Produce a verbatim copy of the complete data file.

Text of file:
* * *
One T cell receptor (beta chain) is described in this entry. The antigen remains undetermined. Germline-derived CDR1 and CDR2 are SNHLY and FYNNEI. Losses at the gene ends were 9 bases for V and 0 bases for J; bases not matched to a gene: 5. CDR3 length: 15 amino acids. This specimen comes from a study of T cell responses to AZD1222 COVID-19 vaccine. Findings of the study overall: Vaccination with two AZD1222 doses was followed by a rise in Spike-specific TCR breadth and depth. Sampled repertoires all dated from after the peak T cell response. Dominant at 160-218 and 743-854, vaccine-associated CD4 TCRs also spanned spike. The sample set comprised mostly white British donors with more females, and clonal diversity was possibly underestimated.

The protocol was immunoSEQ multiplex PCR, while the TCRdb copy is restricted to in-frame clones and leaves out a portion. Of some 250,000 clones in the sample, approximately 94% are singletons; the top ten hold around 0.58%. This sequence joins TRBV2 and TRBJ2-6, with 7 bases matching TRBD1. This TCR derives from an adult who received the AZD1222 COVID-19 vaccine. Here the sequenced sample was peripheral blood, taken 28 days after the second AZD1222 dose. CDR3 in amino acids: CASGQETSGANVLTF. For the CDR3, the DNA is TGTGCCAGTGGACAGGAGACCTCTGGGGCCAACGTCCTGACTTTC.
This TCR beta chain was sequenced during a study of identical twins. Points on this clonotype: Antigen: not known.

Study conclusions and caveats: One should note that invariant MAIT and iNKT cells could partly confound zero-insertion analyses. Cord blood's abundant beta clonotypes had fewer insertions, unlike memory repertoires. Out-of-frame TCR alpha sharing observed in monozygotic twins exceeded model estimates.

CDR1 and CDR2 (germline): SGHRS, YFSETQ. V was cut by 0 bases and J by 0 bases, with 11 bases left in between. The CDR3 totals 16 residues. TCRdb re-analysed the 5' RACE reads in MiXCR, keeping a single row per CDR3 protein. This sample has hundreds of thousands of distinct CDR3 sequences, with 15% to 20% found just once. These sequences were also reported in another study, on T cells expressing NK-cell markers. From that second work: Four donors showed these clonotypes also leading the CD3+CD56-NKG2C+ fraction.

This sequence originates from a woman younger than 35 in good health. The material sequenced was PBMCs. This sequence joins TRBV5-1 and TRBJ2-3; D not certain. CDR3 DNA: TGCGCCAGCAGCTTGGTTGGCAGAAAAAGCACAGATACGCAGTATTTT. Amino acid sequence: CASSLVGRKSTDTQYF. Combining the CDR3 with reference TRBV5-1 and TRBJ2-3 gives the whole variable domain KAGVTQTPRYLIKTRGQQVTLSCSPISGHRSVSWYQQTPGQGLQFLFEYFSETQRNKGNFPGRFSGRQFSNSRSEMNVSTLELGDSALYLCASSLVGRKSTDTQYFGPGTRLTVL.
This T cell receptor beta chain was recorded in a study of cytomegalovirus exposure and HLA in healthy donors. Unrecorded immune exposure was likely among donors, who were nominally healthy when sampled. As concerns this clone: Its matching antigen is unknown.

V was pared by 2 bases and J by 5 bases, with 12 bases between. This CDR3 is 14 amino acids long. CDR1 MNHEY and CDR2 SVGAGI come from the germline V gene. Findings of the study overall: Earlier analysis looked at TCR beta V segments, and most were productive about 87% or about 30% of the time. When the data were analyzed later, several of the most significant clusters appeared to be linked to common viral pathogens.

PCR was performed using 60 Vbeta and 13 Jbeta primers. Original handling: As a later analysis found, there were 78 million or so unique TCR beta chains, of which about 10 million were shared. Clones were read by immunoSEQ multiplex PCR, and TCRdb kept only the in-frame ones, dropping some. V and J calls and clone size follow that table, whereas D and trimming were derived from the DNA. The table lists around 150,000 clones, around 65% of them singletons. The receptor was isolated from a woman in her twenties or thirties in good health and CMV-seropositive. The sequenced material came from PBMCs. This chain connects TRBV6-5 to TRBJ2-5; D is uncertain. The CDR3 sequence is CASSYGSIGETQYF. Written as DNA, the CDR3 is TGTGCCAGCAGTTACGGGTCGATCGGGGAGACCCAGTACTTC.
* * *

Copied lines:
One T cell receptor (beta chain) is described in this entry. The antigen remains undetermined. Germline-derived CDR1 and CDR2 are SNHLY and FYNNEI. Losses at the gene ends were 9 bases for V and 0 bases for J; bases not matched to a gene: 5. CDR3 length: 15 amino acids. This specimen comes from a study of T cell responses to AZD1222 COVID-19 vaccine. Findings of the study overall: Vaccination with two AZD1222 doses was followed by a rise in Spike-specific TCR breadth and depth. Sampled repertoires all dated from after the peak T cell response. Dominant at 160-218 and 743-854, vaccine-associated CD4 TCRs also spanned spike. The sample set comprised mostly white British donors with more females, and clonal diversity was possibly underestimated.

The protocol was immunoSEQ multiplex PCR, while the TCRdb copy is restricted to in-frame clones and leaves out a portion. Of some 250,000 clones in the sample, approximately 94% are singletons; the top ten hold around 0.58%. This sequence joins TRBV2 and TRBJ2-6, with 7 bases matching TRBD1. This TCR derives from an adult who received the AZD1222 COVID-19 vaccine. Here the sequenced sample was peripheral blood, taken 28 days after the second AZD1222 dose. CDR3 in amino acids: CASGQETSGANVLTF. For the CDR3, the DNA is TGTGCCAGTGGACAGGAGACCTCTGGGGCCAACGTCCTGACTTTC.
This TCR beta chain was sequenced during a study of identical twins. Points on this clonotype: Antigen: not known.

Study conclusions and caveats: One should note that invariant MAIT and iNKT cells could partly confound zero-insertion analyses. Cord blood's abundant beta clonotypes had fewer insertions, unlike memory repertoires. Out-of-frame TCR alpha sharing observed in monozygotic twins exceeded model estimates.

CDR1 and CDR2 (germline): SGHRS, YFSETQ. V was cut by 0 bases and J by 0 bases, with 11 bases left in between. The CDR3 totals 16 residues. TCRdb re-analysed the 5' RACE reads in MiXCR, keeping a single row per CDR3 protein. This sample has hundreds of thousands of distinct CDR3 sequences, with 15% to 20% found just once. These sequences were also reported in another study, on T cells expressing NK-cell markers. From that second work: Four donors showed these clonotypes also leading the CD3+CD56-NKG2C+ fraction.

This sequence originates from a woman younger than 35 in good health. The material sequenced was PBMCs. This sequence joins TRBV5-1 and TRBJ2-3; D not certain. CDR3 DNA: TGCGCCAGCAGCTTGGTTGGCAGAAAAAGCACAGATACGCAGTATTTT. Amino acid sequence: CASSLVGRKSTDTQYF. Combining the CDR3 with reference TRBV5-1 and TRBJ2-3 gives the whole variable domain KAGVTQTPRYLIKTRGQQVTLSCSPISGHRSVSWYQQTPGQGLQFLFEYFSETQRNKGNFPGRFSGRQFSNSRSEMNVSTLELGDSALYLCASSLVGRKSTDTQYFGPGTRLTVL.
This T cell receptor beta chain was recorded in a study of cytomegalovirus exposure and HLA in healthy donors. Unrecorded immune exposure was likely among donors, who were nominally healthy when sampled. As concerns this clone: Its matching antigen is unknown.

V was pared by 2 bases and J by 5 bases, with 12 bases between. This CDR3 is 14 amino acids long. CDR1 MNHEY and CDR2 SVGAGI come from the germline V gene. Findings of the study overall: Earlier analysis looked at TCR beta V segments, and most were productive about 87% or about 30% of the time. When the data were analyzed later, several of the most significant clusters appeared to be linked to common viral pathogens.

PCR was performed using 60 Vbeta and 13 Jbeta primers. Original handling: As a later analysis found, there were 78 million or so unique TCR beta chains, of which about 10 million were shared. Clones were read by immunoSEQ multiplex PCR, and TCRdb kept only the in-frame ones, dropping some. V and J calls and clone size follow that table, whereas D and trimming were derived from the DNA. The table lists around 150,000 clones, around 65% of them singletons. The receptor was isolated from a woman in her twenties or thirties in good health and CMV-seropositive. The sequenced material came from PBMCs. This chain connects TRBV6-5 to TRBJ2-5; D is uncertain. The CDR3 sequence is CASSYGSIGETQYF. Written as DNA, the CDR3 is TGTGCCAGCAGTTACGGGTCGATCGGGGAGACCCAGTACTTC.